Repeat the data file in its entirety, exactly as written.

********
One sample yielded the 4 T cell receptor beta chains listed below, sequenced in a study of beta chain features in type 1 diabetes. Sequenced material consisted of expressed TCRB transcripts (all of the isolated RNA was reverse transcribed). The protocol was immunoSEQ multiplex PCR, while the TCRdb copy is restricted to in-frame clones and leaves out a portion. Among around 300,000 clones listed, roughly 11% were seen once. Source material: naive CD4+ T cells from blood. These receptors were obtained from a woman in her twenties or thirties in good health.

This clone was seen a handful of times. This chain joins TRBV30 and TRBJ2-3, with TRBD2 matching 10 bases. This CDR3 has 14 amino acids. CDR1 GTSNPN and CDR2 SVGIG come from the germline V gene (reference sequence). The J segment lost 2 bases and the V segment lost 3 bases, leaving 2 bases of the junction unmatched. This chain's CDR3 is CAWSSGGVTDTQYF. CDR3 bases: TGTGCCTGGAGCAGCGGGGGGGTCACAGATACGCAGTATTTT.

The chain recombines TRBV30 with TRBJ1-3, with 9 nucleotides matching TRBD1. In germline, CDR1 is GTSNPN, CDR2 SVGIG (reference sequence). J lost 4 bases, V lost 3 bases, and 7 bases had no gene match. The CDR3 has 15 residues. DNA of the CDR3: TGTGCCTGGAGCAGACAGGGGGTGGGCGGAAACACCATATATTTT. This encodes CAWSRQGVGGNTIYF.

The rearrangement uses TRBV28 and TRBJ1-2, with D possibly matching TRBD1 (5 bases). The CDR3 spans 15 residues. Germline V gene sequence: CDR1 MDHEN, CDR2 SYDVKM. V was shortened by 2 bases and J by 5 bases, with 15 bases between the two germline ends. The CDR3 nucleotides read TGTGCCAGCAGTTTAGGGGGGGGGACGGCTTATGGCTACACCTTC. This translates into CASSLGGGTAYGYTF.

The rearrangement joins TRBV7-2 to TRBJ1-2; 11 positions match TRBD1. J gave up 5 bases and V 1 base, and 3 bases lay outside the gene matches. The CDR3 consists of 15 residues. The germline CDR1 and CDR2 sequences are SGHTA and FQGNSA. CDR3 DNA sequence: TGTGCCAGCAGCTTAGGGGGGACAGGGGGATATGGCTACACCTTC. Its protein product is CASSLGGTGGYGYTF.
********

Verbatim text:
One sample yielded the 4 T cell receptor beta chains listed below, sequenced in a study of beta chain features in type 1 diabetes. Sequenced material consisted of expressed TCRB transcripts (all of the isolated RNA was reverse transcribed). The protocol was immunoSEQ multiplex PCR, while the TCRdb copy is restricted to in-frame clones and leaves out a portion. Among around 300,000 clones listed, roughly 11% were seen once. Source material: naive CD4+ T cells from blood. These receptors were obtained from a woman in her twenties or thirties in good health.

This clone was seen a handful of times. This chain joins TRBV30 and TRBJ2-3, with TRBD2 matching 10 bases. This CDR3 has 14 amino acids. CDR1 GTSNPN and CDR2 SVGIG come from the germline V gene (reference sequence). The J segment lost 2 bases and the V segment lost 3 bases, leaving 2 bases of the junction unmatched. This chain's CDR3 is CAWSSGGVTDTQYF. CDR3 bases: TGTGCCTGGAGCAGCGGGGGGGTCACAGATACGCAGTATTTT.

The chain recombines TRBV30 with TRBJ1-3, with 9 nucleotides matching TRBD1. In germline, CDR1 is GTSNPN, CDR2 SVGIG (reference sequence). J lost 4 bases, V lost 3 bases, and 7 bases had no gene match. The CDR3 has 15 residues. DNA of the CDR3: TGTGCCTGGAGCAGACAGGGGGTGGGCGGAAACACCATATATTTT. This encodes CAWSRQGVGGNTIYF.

The rearrangement uses TRBV28 and TRBJ1-2, with D possibly matching TRBD1 (5 bases). The CDR3 spans 15 residues. Germline V gene sequence: CDR1 MDHEN, CDR2 SYDVKM. V was shortened by 2 bases and J by 5 bases, with 15 bases between the two germline ends. The CDR3 nucleotides read TGTGCCAGCAGTTTAGGGGGGGGGACGGCTTATGGCTACACCTTC. This translates into CASSLGGGTAYGYTF.

The rearrangement joins TRBV7-2 to TRBJ1-2; 11 positions match TRBD1. J gave up 5 bases and V 1 base, and 3 bases lay outside the gene matches. The CDR3 consists of 15 residues. The germline CDR1 and CDR2 sequences are SGHTA and FQGNSA. CDR3 DNA sequence: TGTGCCAGCAGCTTAGGGGGGACAGGGGGATATGGCTACACCTTC. Its protein product is CASSLGGTGGYGYTF.